Maryland homeowners burned down their home while attempting to rid the house of snakes
Published Saturday, December 4, 2021 11:35AM EST
A house in Maryland was engulfed in flames on November 23 when the homeowner tried to smoke out a snake infestation on the property. (Pete Piringer / Montgomery County Fire and Rescue Service)
What started as an attempt to get rid of pesky creatures ended with an entire house going up in flames.
A house of nearly 10,000 square feet in Dickerson, Maryland, an hour west of Baltimore, was engulfed in flames on November 23 when the homeowner tried to smoke out a snake infestation on the property, Pete Piringer, chief spokesperson for the Montgomery County Fire & Rescue Service, told CNN.
Piringer said snakes had been an ongoing issue for this owner and the previous tenant as well.
Coals were used as the heat source for the smoke, but they were placed too close to combustible materials, eventually setting the house on fire, Piringer explained.
The fire started in the basement and quickly spread through each floor, engulfing the multistory home, according to CNN affiliate WJLA.
Update (11/23) Big Woods Rd, house fire; CAUSE, accidental, homeowner using smoke to manage snake infestation, it is believed heat source (coals) too close to combustibles; AREA of ORIGIN, basement, walls/floor; DAMAGE, >$1M; no human injures; snake status undetermined https://t.co/65OVYAQTWe pic.twitter.com/HIYOegJJT6— Pete Piringer (@mcfrsPIO) December 3, 2021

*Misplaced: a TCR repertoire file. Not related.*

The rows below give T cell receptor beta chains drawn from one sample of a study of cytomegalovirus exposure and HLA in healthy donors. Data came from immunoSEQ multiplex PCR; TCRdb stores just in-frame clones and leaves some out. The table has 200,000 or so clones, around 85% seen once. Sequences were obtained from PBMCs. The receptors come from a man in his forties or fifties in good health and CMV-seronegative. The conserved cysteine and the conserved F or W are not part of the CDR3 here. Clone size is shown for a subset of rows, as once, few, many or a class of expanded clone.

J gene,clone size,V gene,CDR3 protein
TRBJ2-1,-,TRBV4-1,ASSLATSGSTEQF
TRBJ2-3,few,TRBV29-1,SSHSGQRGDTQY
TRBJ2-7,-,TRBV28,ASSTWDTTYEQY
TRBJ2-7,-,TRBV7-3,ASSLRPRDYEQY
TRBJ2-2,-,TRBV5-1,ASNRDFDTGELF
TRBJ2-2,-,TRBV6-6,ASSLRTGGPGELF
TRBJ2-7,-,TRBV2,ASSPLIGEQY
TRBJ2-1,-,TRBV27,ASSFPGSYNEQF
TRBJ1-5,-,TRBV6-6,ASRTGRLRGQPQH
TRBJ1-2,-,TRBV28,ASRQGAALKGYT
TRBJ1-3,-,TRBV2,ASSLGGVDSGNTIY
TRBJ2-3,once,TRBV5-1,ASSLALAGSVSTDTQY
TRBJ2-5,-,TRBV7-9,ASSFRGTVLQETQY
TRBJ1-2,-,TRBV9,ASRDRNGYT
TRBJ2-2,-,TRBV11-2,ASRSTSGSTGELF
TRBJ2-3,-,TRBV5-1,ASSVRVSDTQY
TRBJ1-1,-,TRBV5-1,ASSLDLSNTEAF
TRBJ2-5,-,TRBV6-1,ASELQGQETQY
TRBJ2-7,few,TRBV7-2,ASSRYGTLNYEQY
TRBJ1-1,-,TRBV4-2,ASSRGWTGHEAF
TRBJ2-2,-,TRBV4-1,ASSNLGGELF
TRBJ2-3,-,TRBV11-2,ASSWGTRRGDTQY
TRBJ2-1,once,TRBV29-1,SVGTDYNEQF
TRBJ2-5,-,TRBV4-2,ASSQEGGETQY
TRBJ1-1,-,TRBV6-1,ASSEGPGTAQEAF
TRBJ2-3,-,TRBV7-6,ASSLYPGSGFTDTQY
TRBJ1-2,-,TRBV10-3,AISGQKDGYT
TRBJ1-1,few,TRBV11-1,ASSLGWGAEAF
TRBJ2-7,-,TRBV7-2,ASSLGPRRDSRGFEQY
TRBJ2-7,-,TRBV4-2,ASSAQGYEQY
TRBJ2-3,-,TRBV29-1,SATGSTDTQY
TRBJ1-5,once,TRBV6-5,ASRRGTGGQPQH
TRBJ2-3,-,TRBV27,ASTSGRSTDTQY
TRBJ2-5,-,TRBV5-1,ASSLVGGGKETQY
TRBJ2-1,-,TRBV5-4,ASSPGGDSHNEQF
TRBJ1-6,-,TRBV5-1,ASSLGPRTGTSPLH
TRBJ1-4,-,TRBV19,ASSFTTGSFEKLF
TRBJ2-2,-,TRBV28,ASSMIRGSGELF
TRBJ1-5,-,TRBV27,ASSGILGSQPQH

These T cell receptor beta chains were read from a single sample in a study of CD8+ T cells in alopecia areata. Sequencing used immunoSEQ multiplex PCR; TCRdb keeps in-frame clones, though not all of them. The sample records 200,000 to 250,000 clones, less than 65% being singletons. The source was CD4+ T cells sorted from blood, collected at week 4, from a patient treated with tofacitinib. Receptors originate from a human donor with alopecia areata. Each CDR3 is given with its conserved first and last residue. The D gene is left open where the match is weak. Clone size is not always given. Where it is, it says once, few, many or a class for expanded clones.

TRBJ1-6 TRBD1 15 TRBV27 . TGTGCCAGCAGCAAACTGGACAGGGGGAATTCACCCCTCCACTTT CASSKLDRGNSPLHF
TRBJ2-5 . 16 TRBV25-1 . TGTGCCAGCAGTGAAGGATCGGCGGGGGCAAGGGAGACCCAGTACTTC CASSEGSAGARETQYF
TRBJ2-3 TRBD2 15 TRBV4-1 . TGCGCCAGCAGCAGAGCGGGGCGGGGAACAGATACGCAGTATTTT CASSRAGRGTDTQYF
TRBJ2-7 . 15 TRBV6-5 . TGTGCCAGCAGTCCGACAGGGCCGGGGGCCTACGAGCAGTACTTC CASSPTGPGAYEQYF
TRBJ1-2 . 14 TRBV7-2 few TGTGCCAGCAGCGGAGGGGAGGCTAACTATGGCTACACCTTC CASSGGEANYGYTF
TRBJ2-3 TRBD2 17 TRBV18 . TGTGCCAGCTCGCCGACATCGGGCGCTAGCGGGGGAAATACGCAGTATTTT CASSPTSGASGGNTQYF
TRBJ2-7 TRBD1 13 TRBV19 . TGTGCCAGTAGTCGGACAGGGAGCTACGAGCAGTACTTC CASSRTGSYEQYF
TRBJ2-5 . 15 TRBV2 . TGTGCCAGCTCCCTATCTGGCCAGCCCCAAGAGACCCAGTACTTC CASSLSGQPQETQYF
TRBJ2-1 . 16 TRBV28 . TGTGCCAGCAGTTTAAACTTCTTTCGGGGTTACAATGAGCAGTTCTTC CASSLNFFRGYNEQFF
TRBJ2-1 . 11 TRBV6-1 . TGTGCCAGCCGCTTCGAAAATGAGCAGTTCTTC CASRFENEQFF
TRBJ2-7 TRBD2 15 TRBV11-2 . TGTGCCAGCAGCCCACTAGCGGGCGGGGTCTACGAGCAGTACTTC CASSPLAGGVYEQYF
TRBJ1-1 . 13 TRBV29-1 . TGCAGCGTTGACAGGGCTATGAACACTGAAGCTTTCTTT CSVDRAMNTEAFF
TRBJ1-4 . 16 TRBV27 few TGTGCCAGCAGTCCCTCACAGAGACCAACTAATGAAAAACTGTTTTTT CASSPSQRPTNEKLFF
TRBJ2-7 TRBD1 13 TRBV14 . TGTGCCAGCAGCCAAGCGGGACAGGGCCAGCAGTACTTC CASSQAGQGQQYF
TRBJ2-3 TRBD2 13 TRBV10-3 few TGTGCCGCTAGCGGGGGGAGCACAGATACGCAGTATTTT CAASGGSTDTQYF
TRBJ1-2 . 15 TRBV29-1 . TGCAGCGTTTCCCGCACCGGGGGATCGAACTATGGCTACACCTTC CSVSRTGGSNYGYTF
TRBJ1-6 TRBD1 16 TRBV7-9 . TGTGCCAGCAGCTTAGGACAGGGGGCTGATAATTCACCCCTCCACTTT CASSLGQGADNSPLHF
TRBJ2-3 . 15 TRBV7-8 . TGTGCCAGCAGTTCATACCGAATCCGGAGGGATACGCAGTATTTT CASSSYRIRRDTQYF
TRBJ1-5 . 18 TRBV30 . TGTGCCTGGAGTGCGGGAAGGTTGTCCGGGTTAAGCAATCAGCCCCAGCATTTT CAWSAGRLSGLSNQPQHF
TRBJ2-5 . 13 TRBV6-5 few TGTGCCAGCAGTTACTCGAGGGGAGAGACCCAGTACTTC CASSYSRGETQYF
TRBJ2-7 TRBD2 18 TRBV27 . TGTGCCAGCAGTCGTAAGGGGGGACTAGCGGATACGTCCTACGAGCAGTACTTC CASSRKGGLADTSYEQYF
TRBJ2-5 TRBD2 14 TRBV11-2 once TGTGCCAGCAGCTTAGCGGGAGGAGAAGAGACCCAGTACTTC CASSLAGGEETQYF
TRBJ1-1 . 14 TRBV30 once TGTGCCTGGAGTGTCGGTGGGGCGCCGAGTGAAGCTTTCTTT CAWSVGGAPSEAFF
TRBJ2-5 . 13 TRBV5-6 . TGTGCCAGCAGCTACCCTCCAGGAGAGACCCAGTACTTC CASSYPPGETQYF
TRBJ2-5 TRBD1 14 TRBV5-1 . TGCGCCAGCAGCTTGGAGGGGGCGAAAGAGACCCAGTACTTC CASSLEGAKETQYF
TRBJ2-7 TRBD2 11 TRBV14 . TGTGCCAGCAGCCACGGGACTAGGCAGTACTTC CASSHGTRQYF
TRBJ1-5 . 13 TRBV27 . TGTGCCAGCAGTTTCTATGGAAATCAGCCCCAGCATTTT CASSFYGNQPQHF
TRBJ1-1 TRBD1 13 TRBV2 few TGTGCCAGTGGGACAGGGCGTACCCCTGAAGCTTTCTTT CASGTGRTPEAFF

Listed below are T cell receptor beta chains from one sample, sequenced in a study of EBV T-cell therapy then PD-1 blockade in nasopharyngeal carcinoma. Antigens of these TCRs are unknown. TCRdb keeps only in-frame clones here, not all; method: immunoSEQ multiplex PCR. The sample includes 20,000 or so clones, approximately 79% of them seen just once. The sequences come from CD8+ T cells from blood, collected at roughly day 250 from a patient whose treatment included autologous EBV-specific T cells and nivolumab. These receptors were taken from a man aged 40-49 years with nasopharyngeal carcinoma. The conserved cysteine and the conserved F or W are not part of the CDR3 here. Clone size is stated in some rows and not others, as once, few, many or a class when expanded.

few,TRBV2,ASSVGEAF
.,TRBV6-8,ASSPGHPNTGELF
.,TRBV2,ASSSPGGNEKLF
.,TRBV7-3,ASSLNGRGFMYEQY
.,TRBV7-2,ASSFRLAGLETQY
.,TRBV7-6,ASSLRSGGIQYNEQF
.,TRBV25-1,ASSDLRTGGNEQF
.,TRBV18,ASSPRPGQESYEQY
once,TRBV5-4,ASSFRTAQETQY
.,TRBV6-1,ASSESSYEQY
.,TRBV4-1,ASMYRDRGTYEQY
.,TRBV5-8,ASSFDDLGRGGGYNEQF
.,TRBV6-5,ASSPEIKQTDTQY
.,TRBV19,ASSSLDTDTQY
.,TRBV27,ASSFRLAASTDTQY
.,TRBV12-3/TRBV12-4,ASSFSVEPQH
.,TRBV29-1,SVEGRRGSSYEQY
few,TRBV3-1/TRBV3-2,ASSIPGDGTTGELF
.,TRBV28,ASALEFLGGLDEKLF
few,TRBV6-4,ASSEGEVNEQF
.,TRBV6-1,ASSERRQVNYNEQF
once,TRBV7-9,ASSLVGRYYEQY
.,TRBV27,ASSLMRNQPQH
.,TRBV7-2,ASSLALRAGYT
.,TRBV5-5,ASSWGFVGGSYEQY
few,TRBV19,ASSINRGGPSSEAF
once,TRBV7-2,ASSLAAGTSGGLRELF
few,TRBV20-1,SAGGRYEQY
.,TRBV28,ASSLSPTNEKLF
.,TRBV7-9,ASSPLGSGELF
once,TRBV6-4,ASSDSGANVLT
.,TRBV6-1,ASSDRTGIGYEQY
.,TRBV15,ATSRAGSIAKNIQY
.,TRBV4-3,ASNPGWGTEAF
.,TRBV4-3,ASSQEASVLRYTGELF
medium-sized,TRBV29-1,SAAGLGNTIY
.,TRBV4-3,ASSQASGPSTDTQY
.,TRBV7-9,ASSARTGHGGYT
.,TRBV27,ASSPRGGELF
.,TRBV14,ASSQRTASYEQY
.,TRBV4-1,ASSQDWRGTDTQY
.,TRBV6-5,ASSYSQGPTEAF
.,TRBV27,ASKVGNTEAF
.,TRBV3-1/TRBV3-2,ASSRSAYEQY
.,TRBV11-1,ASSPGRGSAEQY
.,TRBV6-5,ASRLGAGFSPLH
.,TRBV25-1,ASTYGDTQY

Piringer told CNN that the owner was at home a few hours before, but luckily no one was there at the start of the fire. A neighbor passing by saw the smoke and called 911.
At around 10 p.m., 75 firefighters showed up at the scene to battle the blaze.
"There were no fire hydrants in the area," Piringer said. "Which isn't a problem because we're used to it, but we had to shuttle in water tankers."
It took a few hours for firefighters to get the fire under control, but it wasn't completely out until the next morning.
The damages will cost more than $1 million, Piringer said. The house was recently purchased for $1.8 million, according to public records.
The fire department deemed the incident an accident as there was no evidence, or intention, of starting the fire.
Piringer recommends using other ways to battle an infestation.
"There are animal services that can come out and make recommendations, or pest control, or an exterminator," Piringer said. "We recommend you have professionals deal with any pest control issue to help maintain the situation."
Being that there was no one home at the time, there were no injuries reported.
The status of the snakes is unknown, but as the home was left in rubble, it's assumed they no longer live there.